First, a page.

We have to have passwords for almost everything these days. Here are a few tips on how to choose and look after your passwords.
Always use a very secure password
However tempted you are, never choose a password that is easy to remember, for example your children’s or husbands/boyfriends names or your birthday.
Always store your passwords securely
Use a proper encryption system and never store them in Word/text files on your computer or in your email package (for example in notes in your outlook system) or your online address books.
Always use long passwords
Use the longest password you can remember and include numbers, capital letters and symbols, for example myP@V1rtualS3rv:ces. Hackers are very cleaver and will know that I have substituted numbers and symbols for vowels in the example above.
Never use words in a dictionary
Never include words in your passwords that can be found in a dictionary and NEVER use ‘password’, ‘Ihatemyjob’ or ‘password123’.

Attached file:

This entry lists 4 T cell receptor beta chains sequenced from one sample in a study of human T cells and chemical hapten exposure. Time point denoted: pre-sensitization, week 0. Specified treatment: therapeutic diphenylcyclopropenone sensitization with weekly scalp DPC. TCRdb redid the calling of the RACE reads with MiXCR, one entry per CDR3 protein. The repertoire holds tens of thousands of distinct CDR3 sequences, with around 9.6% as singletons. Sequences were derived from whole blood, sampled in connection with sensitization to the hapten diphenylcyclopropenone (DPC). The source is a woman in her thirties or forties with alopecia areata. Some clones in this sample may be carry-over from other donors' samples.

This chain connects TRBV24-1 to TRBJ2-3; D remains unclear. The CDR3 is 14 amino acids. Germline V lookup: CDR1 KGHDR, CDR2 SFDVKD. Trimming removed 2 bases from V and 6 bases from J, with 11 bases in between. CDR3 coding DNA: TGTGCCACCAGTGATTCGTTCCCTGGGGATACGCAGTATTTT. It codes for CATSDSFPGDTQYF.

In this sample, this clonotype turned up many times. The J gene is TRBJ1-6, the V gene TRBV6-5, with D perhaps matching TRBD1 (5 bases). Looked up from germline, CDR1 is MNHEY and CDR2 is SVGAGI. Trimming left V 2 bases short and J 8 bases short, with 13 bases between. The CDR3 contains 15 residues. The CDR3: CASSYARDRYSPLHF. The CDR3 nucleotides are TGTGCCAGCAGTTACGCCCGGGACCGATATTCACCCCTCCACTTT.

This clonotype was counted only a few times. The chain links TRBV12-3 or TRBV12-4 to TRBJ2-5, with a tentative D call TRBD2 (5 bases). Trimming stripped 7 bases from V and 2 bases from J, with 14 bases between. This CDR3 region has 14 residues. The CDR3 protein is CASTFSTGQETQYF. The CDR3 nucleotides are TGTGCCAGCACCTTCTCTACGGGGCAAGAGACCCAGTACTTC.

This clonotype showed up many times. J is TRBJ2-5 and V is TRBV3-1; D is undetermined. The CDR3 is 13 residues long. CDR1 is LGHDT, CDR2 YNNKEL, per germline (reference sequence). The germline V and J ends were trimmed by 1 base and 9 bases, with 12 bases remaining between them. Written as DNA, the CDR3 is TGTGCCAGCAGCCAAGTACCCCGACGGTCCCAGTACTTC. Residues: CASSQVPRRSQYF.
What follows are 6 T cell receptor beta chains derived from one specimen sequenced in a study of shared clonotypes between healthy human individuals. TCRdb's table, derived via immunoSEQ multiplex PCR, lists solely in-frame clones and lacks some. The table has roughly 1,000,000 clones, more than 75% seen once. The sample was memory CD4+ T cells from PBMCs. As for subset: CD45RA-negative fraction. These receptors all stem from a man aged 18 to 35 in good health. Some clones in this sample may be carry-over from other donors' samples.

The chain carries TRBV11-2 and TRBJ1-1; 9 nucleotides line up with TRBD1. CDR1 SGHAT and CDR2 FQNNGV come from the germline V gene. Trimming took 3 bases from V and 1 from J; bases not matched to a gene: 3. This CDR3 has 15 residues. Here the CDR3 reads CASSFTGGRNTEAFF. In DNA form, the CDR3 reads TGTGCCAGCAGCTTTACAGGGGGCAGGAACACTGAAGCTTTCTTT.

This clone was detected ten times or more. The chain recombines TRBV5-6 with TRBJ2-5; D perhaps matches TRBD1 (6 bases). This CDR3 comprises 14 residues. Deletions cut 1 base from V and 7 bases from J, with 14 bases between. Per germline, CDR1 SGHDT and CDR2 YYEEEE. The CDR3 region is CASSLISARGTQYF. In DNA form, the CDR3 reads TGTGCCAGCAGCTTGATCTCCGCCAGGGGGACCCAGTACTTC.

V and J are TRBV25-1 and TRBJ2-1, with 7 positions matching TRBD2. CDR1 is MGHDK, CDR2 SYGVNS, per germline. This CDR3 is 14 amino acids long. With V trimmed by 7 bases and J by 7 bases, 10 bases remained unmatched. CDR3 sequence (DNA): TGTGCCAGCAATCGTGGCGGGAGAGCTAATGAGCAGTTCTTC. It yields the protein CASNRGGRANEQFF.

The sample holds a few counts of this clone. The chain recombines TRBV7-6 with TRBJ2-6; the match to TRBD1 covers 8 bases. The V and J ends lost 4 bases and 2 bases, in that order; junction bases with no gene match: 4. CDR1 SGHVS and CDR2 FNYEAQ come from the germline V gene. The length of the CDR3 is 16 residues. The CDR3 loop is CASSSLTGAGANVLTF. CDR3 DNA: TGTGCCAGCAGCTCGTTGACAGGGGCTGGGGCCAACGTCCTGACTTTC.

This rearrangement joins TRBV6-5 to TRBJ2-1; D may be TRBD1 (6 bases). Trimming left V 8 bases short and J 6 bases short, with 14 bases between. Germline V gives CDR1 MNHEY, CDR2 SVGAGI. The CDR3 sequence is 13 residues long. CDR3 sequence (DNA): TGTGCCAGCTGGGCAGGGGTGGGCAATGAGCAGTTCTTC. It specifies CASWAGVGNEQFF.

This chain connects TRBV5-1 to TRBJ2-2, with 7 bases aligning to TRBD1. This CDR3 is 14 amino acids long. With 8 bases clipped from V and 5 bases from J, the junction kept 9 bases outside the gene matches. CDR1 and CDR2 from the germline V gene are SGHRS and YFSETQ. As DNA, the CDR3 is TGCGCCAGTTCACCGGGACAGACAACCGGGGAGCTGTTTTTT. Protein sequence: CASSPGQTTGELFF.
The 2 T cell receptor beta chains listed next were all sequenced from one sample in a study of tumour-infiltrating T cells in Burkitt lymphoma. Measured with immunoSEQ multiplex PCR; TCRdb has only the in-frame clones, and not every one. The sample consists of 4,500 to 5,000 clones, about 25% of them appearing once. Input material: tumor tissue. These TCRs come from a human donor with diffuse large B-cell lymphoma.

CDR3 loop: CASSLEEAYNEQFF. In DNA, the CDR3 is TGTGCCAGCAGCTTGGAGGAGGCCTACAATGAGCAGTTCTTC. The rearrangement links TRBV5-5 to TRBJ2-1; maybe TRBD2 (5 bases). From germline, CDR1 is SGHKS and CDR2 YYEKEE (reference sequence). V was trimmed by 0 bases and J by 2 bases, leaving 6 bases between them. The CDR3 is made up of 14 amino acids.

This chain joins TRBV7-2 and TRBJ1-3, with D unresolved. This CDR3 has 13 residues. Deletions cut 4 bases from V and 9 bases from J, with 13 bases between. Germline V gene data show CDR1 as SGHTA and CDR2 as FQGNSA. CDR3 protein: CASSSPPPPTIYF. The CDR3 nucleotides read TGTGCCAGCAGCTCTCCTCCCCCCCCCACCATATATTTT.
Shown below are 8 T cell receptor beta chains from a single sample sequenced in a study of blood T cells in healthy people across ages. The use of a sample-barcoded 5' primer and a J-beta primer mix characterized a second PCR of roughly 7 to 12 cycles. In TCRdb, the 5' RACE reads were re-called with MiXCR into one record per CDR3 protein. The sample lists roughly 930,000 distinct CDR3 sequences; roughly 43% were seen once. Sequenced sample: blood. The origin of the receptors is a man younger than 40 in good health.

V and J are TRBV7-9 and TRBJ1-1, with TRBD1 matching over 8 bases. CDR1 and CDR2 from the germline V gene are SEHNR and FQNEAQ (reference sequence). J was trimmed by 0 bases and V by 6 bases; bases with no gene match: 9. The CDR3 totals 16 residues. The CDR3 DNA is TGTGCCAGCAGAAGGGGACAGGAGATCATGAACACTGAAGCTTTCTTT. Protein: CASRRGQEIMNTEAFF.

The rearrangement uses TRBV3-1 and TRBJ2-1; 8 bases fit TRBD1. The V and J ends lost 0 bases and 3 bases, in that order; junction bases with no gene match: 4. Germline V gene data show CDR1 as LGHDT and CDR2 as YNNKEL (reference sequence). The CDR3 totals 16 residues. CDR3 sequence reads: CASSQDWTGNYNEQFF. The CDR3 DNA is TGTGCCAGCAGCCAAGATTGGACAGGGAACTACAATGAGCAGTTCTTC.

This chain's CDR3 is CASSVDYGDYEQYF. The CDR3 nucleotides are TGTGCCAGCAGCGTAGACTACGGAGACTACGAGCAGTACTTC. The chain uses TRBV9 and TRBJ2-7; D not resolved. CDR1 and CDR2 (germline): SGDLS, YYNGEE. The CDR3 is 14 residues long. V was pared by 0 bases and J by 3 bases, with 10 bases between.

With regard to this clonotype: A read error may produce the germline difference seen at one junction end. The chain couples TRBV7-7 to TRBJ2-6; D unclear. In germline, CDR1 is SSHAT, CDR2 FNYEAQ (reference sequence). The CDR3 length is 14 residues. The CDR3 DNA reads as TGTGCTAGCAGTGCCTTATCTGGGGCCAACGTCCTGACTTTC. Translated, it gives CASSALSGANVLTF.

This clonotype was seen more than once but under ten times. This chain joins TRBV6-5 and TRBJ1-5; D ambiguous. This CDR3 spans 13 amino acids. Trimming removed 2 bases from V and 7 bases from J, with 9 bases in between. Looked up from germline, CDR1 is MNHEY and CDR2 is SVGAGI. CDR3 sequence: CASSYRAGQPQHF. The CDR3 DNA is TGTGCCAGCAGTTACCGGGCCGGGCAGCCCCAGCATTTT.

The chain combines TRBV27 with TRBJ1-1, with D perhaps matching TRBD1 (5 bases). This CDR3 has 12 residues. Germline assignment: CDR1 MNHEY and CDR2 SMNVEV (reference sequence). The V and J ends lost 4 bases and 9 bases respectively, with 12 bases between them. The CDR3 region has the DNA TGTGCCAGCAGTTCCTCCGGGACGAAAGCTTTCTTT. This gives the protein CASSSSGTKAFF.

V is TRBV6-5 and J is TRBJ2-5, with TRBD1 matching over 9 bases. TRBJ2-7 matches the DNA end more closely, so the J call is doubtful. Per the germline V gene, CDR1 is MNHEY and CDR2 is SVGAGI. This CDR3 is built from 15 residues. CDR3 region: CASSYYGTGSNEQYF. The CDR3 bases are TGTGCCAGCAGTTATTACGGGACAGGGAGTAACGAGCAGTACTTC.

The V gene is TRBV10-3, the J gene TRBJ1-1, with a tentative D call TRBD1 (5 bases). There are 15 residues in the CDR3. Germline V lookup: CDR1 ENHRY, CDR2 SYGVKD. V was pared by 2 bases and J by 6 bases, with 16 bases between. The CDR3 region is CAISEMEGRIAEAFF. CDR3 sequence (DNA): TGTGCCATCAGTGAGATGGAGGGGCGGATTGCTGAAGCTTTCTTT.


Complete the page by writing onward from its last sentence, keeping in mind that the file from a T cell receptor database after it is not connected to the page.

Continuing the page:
Never use the same password twice
Never use exactly the same password for more than one account, If one of your programmes is hacked then the hacker will have access to everything else.
Never share your login details
Keep your logins to yourself, don’t share them with family and work colleagues, their systems might not be as secure as yours.
Never link your accounts together
Lots of systems offer to link your accounts, for example with your Google account, but never link accounts and always use a unique login for each online account.
Never respond to security emails
Never respond to the emails claiming to be from PayPal or your bank with a link to confirm your security details.
This article is based on advice from Oxford Home IT